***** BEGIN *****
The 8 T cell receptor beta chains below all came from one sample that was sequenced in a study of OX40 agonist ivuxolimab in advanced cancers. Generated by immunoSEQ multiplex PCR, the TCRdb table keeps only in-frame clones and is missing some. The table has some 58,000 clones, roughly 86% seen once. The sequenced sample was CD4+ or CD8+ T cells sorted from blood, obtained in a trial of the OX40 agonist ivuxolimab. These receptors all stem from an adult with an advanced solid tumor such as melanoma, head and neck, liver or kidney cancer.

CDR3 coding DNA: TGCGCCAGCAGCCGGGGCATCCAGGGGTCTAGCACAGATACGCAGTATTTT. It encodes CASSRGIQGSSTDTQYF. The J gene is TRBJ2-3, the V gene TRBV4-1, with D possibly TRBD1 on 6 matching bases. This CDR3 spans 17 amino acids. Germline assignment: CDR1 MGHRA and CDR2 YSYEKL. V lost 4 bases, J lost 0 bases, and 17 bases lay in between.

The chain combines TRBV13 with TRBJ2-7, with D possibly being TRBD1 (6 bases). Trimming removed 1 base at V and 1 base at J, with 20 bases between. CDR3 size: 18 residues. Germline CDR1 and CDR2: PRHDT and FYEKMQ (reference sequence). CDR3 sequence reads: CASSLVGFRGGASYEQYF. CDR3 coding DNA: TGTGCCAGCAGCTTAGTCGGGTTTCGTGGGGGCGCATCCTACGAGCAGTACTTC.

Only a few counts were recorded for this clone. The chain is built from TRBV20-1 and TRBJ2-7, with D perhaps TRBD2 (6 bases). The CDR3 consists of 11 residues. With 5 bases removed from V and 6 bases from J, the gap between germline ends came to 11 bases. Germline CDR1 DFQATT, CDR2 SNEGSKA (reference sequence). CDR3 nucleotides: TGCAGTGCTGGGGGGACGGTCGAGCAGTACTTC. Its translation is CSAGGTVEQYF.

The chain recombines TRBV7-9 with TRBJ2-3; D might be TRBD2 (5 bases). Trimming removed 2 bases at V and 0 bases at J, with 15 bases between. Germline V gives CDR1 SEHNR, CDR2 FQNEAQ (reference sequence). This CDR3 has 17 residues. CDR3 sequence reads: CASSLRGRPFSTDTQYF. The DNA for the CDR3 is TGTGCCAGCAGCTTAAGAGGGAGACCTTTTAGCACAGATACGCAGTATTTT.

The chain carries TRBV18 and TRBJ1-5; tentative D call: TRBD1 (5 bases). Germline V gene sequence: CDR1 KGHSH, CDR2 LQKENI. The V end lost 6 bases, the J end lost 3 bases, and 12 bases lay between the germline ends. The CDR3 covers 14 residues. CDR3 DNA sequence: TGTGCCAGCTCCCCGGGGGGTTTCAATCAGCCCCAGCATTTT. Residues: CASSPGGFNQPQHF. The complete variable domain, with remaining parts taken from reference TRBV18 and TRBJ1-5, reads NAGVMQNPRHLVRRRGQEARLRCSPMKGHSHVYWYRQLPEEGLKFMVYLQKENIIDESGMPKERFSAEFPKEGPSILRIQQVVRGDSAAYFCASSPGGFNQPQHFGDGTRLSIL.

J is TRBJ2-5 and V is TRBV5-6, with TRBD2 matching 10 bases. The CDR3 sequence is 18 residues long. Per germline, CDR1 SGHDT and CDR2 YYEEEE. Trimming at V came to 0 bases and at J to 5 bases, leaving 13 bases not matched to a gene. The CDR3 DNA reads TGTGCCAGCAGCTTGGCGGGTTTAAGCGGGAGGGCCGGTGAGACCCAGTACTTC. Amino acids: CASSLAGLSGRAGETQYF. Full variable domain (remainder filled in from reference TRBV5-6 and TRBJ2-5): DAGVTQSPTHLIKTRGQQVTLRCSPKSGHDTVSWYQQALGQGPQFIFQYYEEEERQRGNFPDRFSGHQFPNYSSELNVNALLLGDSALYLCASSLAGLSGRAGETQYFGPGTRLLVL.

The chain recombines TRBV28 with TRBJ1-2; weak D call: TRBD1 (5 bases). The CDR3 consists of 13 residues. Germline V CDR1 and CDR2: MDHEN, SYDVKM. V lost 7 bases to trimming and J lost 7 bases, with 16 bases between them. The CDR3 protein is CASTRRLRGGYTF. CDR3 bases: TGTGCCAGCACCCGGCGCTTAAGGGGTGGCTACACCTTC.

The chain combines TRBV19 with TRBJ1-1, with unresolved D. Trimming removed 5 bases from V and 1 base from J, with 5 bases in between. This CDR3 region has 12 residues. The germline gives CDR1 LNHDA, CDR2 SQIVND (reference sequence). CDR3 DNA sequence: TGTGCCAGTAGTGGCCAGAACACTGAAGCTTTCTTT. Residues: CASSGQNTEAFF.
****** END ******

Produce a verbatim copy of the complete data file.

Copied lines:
The 8 T cell receptor beta chains below all came from one sample that was sequenced in a study of OX40 agonist ivuxolimab in advanced cancers. Generated by immunoSEQ multiplex PCR, the TCRdb table keeps only in-frame clones and is missing some. The table has some 58,000 clones, roughly 86% seen once. The sequenced sample was CD4+ or CD8+ T cells sorted from blood, obtained in a trial of the OX40 agonist ivuxolimab. These receptors all stem from an adult with an advanced solid tumor such as melanoma, head and neck, liver or kidney cancer.

CDR3 coding DNA: TGCGCCAGCAGCCGGGGCATCCAGGGGTCTAGCACAGATACGCAGTATTTT. It encodes CASSRGIQGSSTDTQYF. The J gene is TRBJ2-3, the V gene TRBV4-1, with D possibly TRBD1 on 6 matching bases. This CDR3 spans 17 amino acids. Germline assignment: CDR1 MGHRA and CDR2 YSYEKL. V lost 4 bases, J lost 0 bases, and 17 bases lay in between.

The chain combines TRBV13 with TRBJ2-7, with D possibly being TRBD1 (6 bases). Trimming removed 1 base at V and 1 base at J, with 20 bases between. CDR3 size: 18 residues. Germline CDR1 and CDR2: PRHDT and FYEKMQ (reference sequence). CDR3 sequence reads: CASSLVGFRGGASYEQYF. CDR3 coding DNA: TGTGCCAGCAGCTTAGTCGGGTTTCGTGGGGGCGCATCCTACGAGCAGTACTTC.

Only a few counts were recorded for this clone. The chain is built from TRBV20-1 and TRBJ2-7, with D perhaps TRBD2 (6 bases). The CDR3 consists of 11 residues. With 5 bases removed from V and 6 bases from J, the gap between germline ends came to 11 bases. Germline CDR1 DFQATT, CDR2 SNEGSKA (reference sequence). CDR3 nucleotides: TGCAGTGCTGGGGGGACGGTCGAGCAGTACTTC. Its translation is CSAGGTVEQYF.

The chain recombines TRBV7-9 with TRBJ2-3; D might be TRBD2 (5 bases). Trimming removed 2 bases at V and 0 bases at J, with 15 bases between. Germline V gives CDR1 SEHNR, CDR2 FQNEAQ (reference sequence). This CDR3 has 17 residues. CDR3 sequence reads: CASSLRGRPFSTDTQYF. The DNA for the CDR3 is TGTGCCAGCAGCTTAAGAGGGAGACCTTTTAGCACAGATACGCAGTATTTT.

The chain carries TRBV18 and TRBJ1-5; tentative D call: TRBD1 (5 bases). Germline V gene sequence: CDR1 KGHSH, CDR2 LQKENI. The V end lost 6 bases, the J end lost 3 bases, and 12 bases lay between the germline ends. The CDR3 covers 14 residues. CDR3 DNA sequence: TGTGCCAGCTCCCCGGGGGGTTTCAATCAGCCCCAGCATTTT. Residues: CASSPGGFNQPQHF. The complete variable domain, with remaining parts taken from reference TRBV18 and TRBJ1-5, reads NAGVMQNPRHLVRRRGQEARLRCSPMKGHSHVYWYRQLPEEGLKFMVYLQKENIIDESGMPKERFSAEFPKEGPSILRIQQVVRGDSAAYFCASSPGGFNQPQHFGDGTRLSIL.

J is TRBJ2-5 and V is TRBV5-6, with TRBD2 matching 10 bases. The CDR3 sequence is 18 residues long. Per germline, CDR1 SGHDT and CDR2 YYEEEE. Trimming at V came to 0 bases and at J to 5 bases, leaving 13 bases not matched to a gene. The CDR3 DNA reads TGTGCCAGCAGCTTGGCGGGTTTAAGCGGGAGGGCCGGTGAGACCCAGTACTTC. Amino acids: CASSLAGLSGRAGETQYF. Full variable domain (remainder filled in from reference TRBV5-6 and TRBJ2-5): DAGVTQSPTHLIKTRGQQVTLRCSPKSGHDTVSWYQQALGQGPQFIFQYYEEEERQRGNFPDRFSGHQFPNYSSELNVNALLLGDSALYLCASSLAGLSGRAGETQYFGPGTRLLVL.

The chain recombines TRBV28 with TRBJ1-2; weak D call: TRBD1 (5 bases). The CDR3 consists of 13 residues. Germline V CDR1 and CDR2: MDHEN, SYDVKM. V lost 7 bases to trimming and J lost 7 bases, with 16 bases between them. The CDR3 protein is CASTRRLRGGYTF. CDR3 bases: TGTGCCAGCACCCGGCGCTTAAGGGGTGGCTACACCTTC.

The chain combines TRBV19 with TRBJ1-1, with unresolved D. Trimming removed 5 bases from V and 1 base from J, with 5 bases in between. This CDR3 region has 12 residues. The germline gives CDR1 LNHDA, CDR2 SQIVND (reference sequence). CDR3 DNA sequence: TGTGCCAGTAGTGGCCAGAACACTGAAGCTTTCTTT. Residues: CASSGQNTEAFF.